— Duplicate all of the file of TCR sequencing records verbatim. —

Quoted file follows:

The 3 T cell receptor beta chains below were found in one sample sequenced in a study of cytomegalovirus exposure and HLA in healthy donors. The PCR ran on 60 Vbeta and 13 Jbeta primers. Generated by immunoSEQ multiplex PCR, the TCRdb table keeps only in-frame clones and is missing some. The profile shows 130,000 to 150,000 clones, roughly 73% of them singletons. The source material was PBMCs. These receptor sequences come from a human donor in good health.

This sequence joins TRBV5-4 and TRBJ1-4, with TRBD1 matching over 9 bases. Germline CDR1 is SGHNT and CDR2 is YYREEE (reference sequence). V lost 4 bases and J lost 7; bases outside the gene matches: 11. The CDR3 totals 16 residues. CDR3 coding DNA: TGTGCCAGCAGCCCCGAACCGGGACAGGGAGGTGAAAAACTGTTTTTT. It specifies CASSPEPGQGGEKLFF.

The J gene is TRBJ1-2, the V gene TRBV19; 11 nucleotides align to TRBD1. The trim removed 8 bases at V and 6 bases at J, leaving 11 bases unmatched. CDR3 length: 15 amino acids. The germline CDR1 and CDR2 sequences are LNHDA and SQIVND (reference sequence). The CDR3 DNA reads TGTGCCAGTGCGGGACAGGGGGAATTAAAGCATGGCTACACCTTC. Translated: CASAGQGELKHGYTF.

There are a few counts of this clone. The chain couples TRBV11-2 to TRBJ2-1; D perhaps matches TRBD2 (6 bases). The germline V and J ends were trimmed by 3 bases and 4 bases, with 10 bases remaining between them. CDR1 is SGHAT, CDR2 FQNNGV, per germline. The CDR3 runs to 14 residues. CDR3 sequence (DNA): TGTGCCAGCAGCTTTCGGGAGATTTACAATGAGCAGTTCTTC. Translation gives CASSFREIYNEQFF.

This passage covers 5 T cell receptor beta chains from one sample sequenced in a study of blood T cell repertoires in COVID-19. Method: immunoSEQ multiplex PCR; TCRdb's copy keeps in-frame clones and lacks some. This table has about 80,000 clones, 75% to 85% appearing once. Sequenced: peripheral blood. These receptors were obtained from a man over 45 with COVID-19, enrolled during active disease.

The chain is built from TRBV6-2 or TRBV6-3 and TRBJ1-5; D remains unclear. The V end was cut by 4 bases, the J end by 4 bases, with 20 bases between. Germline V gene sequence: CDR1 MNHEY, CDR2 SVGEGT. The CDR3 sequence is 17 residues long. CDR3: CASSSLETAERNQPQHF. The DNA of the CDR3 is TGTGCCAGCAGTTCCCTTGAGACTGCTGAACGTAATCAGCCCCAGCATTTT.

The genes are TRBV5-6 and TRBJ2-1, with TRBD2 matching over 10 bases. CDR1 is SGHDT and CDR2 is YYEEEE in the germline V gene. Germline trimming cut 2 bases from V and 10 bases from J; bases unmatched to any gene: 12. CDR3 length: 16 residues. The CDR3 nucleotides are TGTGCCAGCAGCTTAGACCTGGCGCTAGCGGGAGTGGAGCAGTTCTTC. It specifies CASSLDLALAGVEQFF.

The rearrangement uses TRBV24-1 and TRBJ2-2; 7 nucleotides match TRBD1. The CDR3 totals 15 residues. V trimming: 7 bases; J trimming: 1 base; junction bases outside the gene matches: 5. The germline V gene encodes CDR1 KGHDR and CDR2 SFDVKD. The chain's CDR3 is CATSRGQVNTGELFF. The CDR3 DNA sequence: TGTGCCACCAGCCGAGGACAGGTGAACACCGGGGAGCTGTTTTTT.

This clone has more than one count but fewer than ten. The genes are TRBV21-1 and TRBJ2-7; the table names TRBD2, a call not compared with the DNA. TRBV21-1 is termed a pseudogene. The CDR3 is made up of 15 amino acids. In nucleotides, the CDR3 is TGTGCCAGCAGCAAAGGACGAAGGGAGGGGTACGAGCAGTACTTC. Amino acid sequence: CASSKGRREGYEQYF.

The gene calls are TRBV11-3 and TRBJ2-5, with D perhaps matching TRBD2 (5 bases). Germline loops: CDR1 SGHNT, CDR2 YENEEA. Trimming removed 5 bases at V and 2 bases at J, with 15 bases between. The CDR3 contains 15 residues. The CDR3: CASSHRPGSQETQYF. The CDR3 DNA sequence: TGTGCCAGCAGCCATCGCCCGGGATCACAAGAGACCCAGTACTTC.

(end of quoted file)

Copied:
The 3 T cell receptor beta chains below were found in one sample sequenced in a study of cytomegalovirus exposure and HLA in healthy donors. The PCR ran on 60 Vbeta and 13 Jbeta primers. Generated by immunoSEQ multiplex PCR, the TCRdb table keeps only in-frame clones and is missing some. The profile shows 130,000 to 150,000 clones, roughly 73% of them singletons. The source material was PBMCs. These receptor sequences come from a human donor in good health.

This sequence joins TRBV5-4 and TRBJ1-4, with TRBD1 matching over 9 bases. Germline CDR1 is SGHNT and CDR2 is YYREEE (reference sequence). V lost 4 bases and J lost 7; bases outside the gene matches: 11. The CDR3 totals 16 residues. CDR3 coding DNA: TGTGCCAGCAGCCCCGAACCGGGACAGGGAGGTGAAAAACTGTTTTTT. It specifies CASSPEPGQGGEKLFF.

The J gene is TRBJ1-2, the V gene TRBV19; 11 nucleotides align to TRBD1. The trim removed 8 bases at V and 6 bases at J, leaving 11 bases unmatched. CDR3 length: 15 amino acids. The germline CDR1 and CDR2 sequences are LNHDA and SQIVND (reference sequence). The CDR3 DNA reads TGTGCCAGTGCGGGACAGGGGGAATTAAAGCATGGCTACACCTTC. Translated: CASAGQGELKHGYTF.

There are a few counts of this clone. The chain couples TRBV11-2 to TRBJ2-1; D perhaps matches TRBD2 (6 bases). The germline V and J ends were trimmed by 3 bases and 4 bases, with 10 bases remaining between them. CDR1 is SGHAT, CDR2 FQNNGV, per germline. The CDR3 runs to 14 residues. CDR3 sequence (DNA): TGTGCCAGCAGCTTTCGGGAGATTTACAATGAGCAGTTCTTC. Translation gives CASSFREIYNEQFF.

This passage covers 5 T cell receptor beta chains from one sample sequenced in a study of blood T cell repertoires in COVID-19. Method: immunoSEQ multiplex PCR; TCRdb's copy keeps in-frame clones and lacks some. This table has about 80,000 clones, 75% to 85% appearing once. Sequenced: peripheral blood. These receptors were obtained from a man over 45 with COVID-19, enrolled during active disease.

The chain is built from TRBV6-2 or TRBV6-3 and TRBJ1-5; D remains unclear. The V end was cut by 4 bases, the J end by 4 bases, with 20 bases between. Germline V gene sequence: CDR1 MNHEY, CDR2 SVGEGT. The CDR3 sequence is 17 residues long. CDR3: CASSSLETAERNQPQHF. The DNA of the CDR3 is TGTGCCAGCAGTTCCCTTGAGACTGCTGAACGTAATCAGCCCCAGCATTTT.

The genes are TRBV5-6 and TRBJ2-1, with TRBD2 matching over 10 bases. CDR1 is SGHDT and CDR2 is YYEEEE in the germline V gene. Germline trimming cut 2 bases from V and 10 bases from J; bases unmatched to any gene: 12. CDR3 length: 16 residues. The CDR3 nucleotides are TGTGCCAGCAGCTTAGACCTGGCGCTAGCGGGAGTGGAGCAGTTCTTC. It specifies CASSLDLALAGVEQFF.

The rearrangement uses TRBV24-1 and TRBJ2-2; 7 nucleotides match TRBD1. The CDR3 totals 15 residues. V trimming: 7 bases; J trimming: 1 base; junction bases outside the gene matches: 5. The germline V gene encodes CDR1 KGHDR and CDR2 SFDVKD. The chain's CDR3 is CATSRGQVNTGELFF. The CDR3 DNA sequence: TGTGCCACCAGCCGAGGACAGGTGAACACCGGGGAGCTGTTTTTT.

This clone has more than one count but fewer than ten. The genes are TRBV21-1 and TRBJ2-7; the table names TRBD2, a call not compared with the DNA. TRBV21-1 is termed a pseudogene. The CDR3 is made up of 15 amino acids. In nucleotides, the CDR3 is TGTGCCAGCAGCAAAGGACGAAGGGAGGGGTACGAGCAGTACTTC. Amino acid sequence: CASSKGRREGYEQYF.

The gene calls are TRBV11-3 and TRBJ2-5, with D perhaps matching TRBD2 (5 bases). Germline loops: CDR1 SGHNT, CDR2 YENEEA. Trimming removed 5 bases at V and 2 bases at J, with 15 bases between. The CDR3 contains 15 residues. The CDR3: CASSHRPGSQETQYF. The CDR3 DNA sequence: TGTGCCAGCAGCCATCGCCCGGGATCACAAGAGACCCAGTACTTC.